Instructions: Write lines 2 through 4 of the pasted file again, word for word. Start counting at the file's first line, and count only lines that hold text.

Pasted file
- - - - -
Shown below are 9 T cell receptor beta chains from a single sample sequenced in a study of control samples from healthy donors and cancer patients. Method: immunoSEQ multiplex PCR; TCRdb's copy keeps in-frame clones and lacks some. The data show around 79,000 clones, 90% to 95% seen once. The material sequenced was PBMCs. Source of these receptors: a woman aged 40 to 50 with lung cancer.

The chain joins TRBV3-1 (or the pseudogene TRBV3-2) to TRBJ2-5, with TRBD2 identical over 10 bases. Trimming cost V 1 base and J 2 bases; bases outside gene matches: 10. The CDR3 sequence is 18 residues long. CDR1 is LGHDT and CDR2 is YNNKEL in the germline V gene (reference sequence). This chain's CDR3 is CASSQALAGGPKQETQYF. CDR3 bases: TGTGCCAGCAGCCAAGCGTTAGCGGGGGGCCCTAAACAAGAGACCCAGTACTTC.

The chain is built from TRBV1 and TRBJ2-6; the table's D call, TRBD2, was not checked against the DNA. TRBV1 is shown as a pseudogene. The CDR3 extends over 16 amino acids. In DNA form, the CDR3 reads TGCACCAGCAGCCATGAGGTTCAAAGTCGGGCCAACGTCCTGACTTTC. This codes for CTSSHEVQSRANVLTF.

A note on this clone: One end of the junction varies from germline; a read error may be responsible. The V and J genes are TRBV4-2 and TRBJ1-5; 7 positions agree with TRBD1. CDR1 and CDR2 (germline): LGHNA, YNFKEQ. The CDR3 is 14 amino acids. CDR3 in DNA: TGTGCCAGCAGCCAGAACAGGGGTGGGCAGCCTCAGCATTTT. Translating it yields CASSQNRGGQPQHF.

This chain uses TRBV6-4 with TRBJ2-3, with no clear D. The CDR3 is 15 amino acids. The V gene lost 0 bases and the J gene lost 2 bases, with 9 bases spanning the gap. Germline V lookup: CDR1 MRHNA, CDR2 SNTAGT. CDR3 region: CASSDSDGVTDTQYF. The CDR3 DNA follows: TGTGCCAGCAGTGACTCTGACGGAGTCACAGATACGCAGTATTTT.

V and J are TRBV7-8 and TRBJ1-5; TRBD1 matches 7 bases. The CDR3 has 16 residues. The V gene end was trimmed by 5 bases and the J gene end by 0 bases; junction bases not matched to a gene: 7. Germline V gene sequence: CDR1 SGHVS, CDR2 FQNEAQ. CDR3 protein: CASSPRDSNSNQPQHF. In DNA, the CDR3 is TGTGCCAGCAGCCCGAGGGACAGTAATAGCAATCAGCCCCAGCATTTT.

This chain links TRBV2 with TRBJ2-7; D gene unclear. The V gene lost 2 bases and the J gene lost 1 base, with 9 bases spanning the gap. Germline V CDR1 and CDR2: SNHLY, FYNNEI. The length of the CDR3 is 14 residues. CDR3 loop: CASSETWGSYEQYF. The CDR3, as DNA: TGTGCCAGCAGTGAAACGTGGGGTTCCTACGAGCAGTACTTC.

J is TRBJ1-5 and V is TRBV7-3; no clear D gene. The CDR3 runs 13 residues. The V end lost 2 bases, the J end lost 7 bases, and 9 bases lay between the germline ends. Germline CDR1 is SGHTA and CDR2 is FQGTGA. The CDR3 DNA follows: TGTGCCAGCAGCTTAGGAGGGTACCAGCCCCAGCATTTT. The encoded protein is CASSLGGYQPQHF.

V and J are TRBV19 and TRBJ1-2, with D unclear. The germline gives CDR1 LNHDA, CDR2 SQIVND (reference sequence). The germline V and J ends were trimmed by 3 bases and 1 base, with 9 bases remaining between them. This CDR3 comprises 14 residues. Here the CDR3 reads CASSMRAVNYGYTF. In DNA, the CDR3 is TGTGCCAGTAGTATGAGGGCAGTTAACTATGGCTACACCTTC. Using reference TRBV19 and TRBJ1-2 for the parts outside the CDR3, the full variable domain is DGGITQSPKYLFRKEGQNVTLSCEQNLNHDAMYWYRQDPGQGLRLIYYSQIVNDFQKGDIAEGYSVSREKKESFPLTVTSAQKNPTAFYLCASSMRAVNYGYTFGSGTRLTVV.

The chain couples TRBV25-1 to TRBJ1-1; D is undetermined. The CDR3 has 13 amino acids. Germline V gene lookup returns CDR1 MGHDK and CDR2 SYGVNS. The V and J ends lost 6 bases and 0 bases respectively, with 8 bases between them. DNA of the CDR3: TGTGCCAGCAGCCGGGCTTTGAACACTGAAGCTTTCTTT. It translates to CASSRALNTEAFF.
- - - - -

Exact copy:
The chain joins TRBV3-1 (or the pseudogene TRBV3-2) to TRBJ2-5, with TRBD2 identical over 10 bases. Trimming cost V 1 base and J 2 bases; bases outside gene matches: 10. The CDR3 sequence is 18 residues long. CDR1 is LGHDT and CDR2 is YNNKEL in the germline V gene (reference sequence). This chain's CDR3 is CASSQALAGGPKQETQYF. CDR3 bases: TGTGCCAGCAGCCAAGCGTTAGCGGGGGGCCCTAAACAAGAGACCCAGTACTTC.

The chain is built from TRBV1 and TRBJ2-6; the table's D call, TRBD2, was not checked against the DNA. TRBV1 is shown as a pseudogene. The CDR3 extends over 16 amino acids. In DNA form, the CDR3 reads TGCACCAGCAGCCATGAGGTTCAAAGTCGGGCCAACGTCCTGACTTTC. This codes for CTSSHEVQSRANVLTF.

A note on this clone: One end of the junction varies from germline; a read error may be responsible. The V and J genes are TRBV4-2 and TRBJ1-5; 7 positions agree with TRBD1. CDR1 and CDR2 (germline): LGHNA, YNFKEQ. The CDR3 is 14 amino acids. CDR3 in DNA: TGTGCCAGCAGCCAGAACAGGGGTGGGCAGCCTCAGCATTTT. Translating it yields CASSQNRGGQPQHF.